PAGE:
All of the women we met with were extremely generous with their time. They explained that once our project is underway, they can visit the village to help the women should they need ID cards, or with licenses to sell the goods they make. They will also review any social problems that need addressing and offer assistance where required.

There is a legal aid office in Tsevie, which is not too far from the village. It is good to know that the women of Dèdékédeke will have a resource close at hand. Any support in this country, is like gold, and is crucial to the success of a project like ours.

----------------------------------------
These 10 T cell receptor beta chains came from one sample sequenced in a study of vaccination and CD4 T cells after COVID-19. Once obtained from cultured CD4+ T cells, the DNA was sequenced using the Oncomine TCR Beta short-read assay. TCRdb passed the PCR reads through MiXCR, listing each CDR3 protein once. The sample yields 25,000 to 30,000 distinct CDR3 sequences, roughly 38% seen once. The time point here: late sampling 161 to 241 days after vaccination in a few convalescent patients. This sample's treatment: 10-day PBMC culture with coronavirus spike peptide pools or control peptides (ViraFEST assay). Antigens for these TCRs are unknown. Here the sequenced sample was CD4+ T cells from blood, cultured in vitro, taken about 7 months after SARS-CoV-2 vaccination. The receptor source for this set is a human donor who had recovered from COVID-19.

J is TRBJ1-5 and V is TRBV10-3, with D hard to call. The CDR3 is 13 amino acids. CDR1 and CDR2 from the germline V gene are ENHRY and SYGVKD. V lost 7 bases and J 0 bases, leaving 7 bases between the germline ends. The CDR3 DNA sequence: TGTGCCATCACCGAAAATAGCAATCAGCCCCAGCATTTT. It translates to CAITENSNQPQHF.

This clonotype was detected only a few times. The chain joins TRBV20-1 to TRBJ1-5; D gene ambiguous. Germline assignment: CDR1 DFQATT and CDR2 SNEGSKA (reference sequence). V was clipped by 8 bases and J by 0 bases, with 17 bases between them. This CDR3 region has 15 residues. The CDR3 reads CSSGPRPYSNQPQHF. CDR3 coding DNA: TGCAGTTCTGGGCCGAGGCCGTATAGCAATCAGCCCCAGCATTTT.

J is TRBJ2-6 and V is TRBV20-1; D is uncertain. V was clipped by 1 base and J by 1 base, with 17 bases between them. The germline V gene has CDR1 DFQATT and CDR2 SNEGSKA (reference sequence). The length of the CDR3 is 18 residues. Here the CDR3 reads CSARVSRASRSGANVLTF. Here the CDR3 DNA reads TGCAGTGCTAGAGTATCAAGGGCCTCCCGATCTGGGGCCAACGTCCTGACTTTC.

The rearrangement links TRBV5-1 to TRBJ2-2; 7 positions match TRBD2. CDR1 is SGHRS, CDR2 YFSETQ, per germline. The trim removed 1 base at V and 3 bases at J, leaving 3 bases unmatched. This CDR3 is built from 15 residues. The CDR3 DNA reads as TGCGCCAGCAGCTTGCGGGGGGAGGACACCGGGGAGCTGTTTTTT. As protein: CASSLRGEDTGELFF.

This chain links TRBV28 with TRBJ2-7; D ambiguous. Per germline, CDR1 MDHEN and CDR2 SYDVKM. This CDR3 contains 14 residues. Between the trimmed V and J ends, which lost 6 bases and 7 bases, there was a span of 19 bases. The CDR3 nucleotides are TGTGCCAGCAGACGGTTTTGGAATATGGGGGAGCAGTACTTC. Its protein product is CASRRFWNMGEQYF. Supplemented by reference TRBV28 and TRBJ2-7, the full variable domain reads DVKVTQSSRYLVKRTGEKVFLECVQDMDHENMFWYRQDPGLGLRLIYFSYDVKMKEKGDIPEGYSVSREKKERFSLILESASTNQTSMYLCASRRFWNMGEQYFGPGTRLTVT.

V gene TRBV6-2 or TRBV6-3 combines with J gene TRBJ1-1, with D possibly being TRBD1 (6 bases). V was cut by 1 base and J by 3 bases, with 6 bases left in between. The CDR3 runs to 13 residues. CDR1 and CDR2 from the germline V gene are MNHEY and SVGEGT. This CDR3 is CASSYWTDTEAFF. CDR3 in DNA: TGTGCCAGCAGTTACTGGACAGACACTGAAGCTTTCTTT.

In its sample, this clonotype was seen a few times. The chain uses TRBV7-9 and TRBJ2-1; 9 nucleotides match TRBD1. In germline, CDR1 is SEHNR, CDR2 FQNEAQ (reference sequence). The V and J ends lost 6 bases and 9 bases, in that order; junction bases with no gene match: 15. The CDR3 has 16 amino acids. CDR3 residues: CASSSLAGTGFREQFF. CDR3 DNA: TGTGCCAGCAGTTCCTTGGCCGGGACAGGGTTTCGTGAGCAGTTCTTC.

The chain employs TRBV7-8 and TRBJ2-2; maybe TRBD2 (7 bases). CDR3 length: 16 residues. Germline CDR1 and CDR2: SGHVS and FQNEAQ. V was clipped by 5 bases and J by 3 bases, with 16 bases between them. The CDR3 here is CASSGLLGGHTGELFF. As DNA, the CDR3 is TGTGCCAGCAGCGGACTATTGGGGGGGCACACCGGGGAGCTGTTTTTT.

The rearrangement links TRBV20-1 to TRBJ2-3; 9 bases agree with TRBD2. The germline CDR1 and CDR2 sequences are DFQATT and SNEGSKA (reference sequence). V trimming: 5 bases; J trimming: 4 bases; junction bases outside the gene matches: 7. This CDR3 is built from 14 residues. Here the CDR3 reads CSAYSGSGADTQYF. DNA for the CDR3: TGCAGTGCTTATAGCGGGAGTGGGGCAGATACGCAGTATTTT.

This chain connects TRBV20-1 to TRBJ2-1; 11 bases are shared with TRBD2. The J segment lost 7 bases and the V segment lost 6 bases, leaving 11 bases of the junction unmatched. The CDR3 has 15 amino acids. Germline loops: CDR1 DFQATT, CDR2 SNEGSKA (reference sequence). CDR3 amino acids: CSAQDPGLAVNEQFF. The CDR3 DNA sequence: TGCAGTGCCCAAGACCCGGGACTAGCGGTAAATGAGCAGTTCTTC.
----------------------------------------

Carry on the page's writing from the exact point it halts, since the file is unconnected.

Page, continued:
Once again Eleonore d’Almeida has been so helpful in setting up the meetings and stepping in as interpreter now that Emma is back in London. We really are lucky to have met her and have her at our disposal.

We meet this evening with the Lome chapter of the Togolese Soroptimist Organization. I hope to get contacts from them that are based in the States. They are a well respected, international organization. It would be wonderful to have them helping us fulfill our mission here.


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  • andy @ find solicitors October 31, 2009 at 6:56 am

    Legal Aid is a big issue – my own grievance is that I earn too much and don’t qualify. To some degree it keeps some businesses alive as they deal with magistrates courts and the majority who want legal representation aren’t on any income.